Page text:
The Need of Dark Energy for Dynamical Compactification of Extra Dimensions on the Brane
Bertha Cuadros-Melgar; Eleftherios Papantonopoulos
2005-08-31T23:59:59.000Z
We consider a six-dimensional braneworld model and we study the cosmological evolution of a (4+1) brane-universe. Introducing matter on the brane we show that the scale factor of the physical three-dimensional brane-universe is related to the scale factor of the fourth dimension on the brane, and the suppression of the extra dimension compared to the three dimensions requires the presence of dark energy.
E-Print Network 3.0 - address human dimensions Sample Search...
Broader source: All U.S. Department of Energy (DOE) Office Webpages (Extended Search)
ON IMAGE PROCESSSING, VOL. 9, NO. 3, MARCH 2000 417 The Vocabulary and Grammar of Color Patterns Summary: , and 11. This dimension also highlights the sensitivity of the...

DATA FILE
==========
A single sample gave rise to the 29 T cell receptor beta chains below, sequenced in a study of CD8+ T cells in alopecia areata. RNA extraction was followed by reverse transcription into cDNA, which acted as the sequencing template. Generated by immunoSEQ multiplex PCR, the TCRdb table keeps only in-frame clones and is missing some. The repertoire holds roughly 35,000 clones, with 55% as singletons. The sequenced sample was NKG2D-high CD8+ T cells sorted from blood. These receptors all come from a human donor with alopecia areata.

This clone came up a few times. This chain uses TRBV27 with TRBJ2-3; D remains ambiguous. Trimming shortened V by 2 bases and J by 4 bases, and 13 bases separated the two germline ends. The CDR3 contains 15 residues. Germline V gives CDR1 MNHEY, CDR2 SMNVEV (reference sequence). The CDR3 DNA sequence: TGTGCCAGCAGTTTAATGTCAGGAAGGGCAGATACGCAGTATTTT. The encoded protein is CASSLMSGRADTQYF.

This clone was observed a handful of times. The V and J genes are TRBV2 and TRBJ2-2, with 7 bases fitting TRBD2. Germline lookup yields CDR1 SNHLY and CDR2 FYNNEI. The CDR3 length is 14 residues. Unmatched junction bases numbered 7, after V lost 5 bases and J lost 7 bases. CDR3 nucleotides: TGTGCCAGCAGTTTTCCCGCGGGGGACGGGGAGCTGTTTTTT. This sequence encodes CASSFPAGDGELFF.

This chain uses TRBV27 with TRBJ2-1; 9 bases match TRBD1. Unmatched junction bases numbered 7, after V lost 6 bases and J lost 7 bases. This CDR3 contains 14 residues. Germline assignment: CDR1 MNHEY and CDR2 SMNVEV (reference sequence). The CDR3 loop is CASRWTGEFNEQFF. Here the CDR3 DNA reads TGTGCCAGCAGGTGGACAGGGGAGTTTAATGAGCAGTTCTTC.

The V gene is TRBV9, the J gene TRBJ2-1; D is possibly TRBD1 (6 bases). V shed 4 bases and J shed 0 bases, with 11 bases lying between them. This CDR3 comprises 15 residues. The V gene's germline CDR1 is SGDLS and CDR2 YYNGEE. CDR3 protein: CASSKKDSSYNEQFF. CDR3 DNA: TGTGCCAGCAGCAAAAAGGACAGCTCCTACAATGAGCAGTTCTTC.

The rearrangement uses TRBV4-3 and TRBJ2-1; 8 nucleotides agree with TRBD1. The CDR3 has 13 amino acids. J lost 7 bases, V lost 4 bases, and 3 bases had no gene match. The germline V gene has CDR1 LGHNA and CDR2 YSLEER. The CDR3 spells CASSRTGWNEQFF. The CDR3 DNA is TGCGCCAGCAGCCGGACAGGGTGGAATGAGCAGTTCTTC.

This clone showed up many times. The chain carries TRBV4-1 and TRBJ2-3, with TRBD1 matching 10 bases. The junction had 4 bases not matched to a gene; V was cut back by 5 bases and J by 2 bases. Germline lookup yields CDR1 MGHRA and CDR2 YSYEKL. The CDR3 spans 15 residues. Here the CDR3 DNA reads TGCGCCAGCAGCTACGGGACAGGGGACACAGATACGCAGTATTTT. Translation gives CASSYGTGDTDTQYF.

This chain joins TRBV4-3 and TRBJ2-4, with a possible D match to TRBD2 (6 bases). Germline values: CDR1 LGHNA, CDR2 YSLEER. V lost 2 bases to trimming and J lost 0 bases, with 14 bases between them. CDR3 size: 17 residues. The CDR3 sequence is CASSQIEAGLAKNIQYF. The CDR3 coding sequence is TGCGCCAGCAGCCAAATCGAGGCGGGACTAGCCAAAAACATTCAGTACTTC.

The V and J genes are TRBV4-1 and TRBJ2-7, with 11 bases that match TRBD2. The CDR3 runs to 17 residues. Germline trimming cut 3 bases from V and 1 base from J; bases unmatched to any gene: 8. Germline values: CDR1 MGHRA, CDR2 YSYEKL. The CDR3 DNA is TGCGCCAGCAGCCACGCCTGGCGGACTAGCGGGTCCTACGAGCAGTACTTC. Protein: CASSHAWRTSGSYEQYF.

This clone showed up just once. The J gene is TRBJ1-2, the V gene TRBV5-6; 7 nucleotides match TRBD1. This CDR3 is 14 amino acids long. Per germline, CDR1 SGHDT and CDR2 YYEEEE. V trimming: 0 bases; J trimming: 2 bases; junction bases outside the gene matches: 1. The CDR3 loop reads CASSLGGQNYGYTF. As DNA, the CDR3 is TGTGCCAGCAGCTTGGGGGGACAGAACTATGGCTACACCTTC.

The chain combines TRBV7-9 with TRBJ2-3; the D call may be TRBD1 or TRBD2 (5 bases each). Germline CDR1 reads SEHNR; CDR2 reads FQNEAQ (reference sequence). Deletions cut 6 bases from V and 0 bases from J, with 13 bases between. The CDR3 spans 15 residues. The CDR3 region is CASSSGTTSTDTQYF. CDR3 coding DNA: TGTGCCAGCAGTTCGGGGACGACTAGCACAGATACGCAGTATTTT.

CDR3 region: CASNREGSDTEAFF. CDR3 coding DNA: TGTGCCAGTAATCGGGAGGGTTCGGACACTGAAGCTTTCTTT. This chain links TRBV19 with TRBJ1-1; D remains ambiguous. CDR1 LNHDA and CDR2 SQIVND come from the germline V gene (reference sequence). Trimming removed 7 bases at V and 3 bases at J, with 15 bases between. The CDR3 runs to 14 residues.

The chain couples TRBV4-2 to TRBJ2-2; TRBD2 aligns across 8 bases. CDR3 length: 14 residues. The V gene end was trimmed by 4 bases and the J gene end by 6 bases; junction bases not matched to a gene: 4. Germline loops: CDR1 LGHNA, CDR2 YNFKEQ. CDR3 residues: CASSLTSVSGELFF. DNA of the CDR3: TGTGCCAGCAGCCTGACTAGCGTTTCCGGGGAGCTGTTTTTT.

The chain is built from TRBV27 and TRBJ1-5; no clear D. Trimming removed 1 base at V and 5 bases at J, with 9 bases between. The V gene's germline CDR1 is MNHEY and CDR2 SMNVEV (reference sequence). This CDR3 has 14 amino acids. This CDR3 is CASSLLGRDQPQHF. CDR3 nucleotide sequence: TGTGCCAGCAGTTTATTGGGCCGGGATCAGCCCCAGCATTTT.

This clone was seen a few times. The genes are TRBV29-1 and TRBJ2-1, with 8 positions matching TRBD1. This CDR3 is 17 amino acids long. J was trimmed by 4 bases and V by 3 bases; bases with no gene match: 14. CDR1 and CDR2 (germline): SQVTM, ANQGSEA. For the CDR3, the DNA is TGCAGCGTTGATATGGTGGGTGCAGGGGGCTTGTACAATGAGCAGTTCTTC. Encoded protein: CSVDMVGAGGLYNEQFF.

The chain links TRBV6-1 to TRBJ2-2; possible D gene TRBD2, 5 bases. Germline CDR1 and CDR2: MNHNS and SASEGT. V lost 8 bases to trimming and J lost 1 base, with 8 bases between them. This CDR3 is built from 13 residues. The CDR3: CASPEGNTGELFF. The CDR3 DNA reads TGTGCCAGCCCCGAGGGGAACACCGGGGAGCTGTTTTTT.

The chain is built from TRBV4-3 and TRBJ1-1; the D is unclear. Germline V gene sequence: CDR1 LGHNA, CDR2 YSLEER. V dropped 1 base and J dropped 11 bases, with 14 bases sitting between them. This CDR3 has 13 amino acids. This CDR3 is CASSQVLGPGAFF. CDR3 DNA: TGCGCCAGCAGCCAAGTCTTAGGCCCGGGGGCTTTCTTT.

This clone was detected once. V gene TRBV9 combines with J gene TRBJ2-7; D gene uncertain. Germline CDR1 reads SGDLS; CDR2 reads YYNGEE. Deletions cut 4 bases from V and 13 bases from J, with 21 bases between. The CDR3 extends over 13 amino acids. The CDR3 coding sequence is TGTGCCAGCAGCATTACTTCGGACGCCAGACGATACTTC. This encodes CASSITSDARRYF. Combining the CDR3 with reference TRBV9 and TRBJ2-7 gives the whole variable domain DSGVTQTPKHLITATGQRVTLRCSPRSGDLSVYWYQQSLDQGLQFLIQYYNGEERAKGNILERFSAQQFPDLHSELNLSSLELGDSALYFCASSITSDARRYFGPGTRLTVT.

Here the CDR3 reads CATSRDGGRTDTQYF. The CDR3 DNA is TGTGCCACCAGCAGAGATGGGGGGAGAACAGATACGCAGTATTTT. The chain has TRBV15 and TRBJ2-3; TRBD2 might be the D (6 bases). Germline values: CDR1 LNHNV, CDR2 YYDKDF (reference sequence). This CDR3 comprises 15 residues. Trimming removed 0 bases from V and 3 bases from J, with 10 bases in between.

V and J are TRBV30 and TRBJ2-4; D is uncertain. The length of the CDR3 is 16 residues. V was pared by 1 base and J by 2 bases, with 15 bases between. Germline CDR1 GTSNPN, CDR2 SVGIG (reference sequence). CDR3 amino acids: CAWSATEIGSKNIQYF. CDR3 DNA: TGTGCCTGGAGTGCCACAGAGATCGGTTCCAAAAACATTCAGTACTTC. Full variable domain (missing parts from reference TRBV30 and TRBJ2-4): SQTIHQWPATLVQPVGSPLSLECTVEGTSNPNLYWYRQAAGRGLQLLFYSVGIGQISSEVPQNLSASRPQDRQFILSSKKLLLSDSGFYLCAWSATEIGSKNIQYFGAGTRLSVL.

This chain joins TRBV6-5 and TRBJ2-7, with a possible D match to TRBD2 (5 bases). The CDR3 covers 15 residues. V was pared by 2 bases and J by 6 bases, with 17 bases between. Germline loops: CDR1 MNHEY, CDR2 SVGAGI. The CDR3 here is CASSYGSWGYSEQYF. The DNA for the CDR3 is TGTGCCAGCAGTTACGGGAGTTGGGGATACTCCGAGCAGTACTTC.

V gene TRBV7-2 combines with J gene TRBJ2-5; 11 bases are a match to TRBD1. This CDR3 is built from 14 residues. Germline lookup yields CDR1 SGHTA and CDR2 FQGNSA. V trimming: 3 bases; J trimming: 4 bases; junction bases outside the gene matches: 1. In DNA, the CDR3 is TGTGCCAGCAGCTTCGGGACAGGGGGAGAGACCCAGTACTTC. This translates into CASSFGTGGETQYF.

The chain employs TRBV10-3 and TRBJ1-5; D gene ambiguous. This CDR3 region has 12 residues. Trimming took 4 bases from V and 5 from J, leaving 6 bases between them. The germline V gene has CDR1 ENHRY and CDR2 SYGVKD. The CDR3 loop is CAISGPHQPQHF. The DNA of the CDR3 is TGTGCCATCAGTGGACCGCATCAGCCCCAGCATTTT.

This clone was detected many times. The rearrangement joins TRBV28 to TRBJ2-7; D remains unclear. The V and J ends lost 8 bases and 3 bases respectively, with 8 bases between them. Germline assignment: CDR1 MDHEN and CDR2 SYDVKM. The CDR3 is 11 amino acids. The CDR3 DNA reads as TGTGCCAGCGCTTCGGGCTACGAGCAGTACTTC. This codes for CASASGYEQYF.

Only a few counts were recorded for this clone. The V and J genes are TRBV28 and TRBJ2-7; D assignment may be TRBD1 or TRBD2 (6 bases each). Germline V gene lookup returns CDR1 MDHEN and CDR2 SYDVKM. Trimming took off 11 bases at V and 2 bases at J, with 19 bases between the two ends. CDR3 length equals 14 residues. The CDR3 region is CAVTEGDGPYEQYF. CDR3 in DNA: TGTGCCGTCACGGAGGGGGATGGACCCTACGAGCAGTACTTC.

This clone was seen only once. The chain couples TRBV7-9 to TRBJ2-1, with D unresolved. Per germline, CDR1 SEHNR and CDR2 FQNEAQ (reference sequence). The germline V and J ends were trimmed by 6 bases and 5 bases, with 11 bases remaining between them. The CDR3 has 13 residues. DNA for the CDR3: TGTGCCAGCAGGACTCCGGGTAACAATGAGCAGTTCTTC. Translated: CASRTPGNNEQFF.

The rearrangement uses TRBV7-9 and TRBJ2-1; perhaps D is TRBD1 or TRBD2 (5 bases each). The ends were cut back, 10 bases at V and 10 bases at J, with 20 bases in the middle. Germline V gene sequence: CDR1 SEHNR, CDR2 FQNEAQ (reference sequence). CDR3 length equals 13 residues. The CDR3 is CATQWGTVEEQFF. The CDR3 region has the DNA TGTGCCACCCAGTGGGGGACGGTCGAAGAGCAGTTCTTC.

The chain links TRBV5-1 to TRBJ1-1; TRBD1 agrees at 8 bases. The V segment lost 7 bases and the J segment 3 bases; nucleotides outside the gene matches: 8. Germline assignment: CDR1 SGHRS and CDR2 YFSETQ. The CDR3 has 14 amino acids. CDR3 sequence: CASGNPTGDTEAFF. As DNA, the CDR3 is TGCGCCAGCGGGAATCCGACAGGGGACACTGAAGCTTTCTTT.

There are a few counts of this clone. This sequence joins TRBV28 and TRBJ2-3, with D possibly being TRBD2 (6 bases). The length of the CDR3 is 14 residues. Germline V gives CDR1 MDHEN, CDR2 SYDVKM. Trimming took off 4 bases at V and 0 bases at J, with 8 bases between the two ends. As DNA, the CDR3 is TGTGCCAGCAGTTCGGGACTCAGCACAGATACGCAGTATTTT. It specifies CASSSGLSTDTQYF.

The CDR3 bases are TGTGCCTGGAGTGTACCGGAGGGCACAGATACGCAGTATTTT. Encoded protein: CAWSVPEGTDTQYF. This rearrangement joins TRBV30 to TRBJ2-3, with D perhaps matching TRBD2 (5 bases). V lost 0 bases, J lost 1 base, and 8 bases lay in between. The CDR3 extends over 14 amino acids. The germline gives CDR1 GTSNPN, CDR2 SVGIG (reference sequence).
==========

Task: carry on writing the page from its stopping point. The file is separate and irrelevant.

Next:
Gauge symmetries decrease the number of Dp-brane dimensions
Nikolic, B.; Sazdovic, B. [Institute of Physics, 11001 Belgrade, P.O. Box 57 (Serbia and Montenegro)
2006-08-15T23:59:59.000Z
It is known that the presence of the antisymmetric background field B{sub {mu}}{sub {nu}} leads to the noncommutativity of the Dp-brane manifold. The addition of the linear dilaton field in the form {phi}(x)={phi}{sub 0}+a{sub {mu}}x{sup {mu}} causes the appearance of the commutative Dp-brane coordinate x=a{sub {mu}}x{sup {mu}}. In the present article we show that for some particular choices of the background fields, a{sup 2}{identical_to}G{sup {mu}}{sup {nu}}a{sub {mu}}a{sub {nu}}=0 and a-tilde{sup 2}{identical_to}[(G-4BG{sup -1}B){sup -1}]{sup {mu}}{sup {nu}}a{sub {mu}}a{sub {nu}}=0, the local gauge symmetries appear in the theory. They turn some Neuman boundary conditions into the Dirichlet ones, and consequently decrease the number of the Dp-brane dimensions.
Extra Dimensions: 3D and Time in PDF Documentation
Graf, Norman A.; /SLAC
2011-11-10T23:59:59.000Z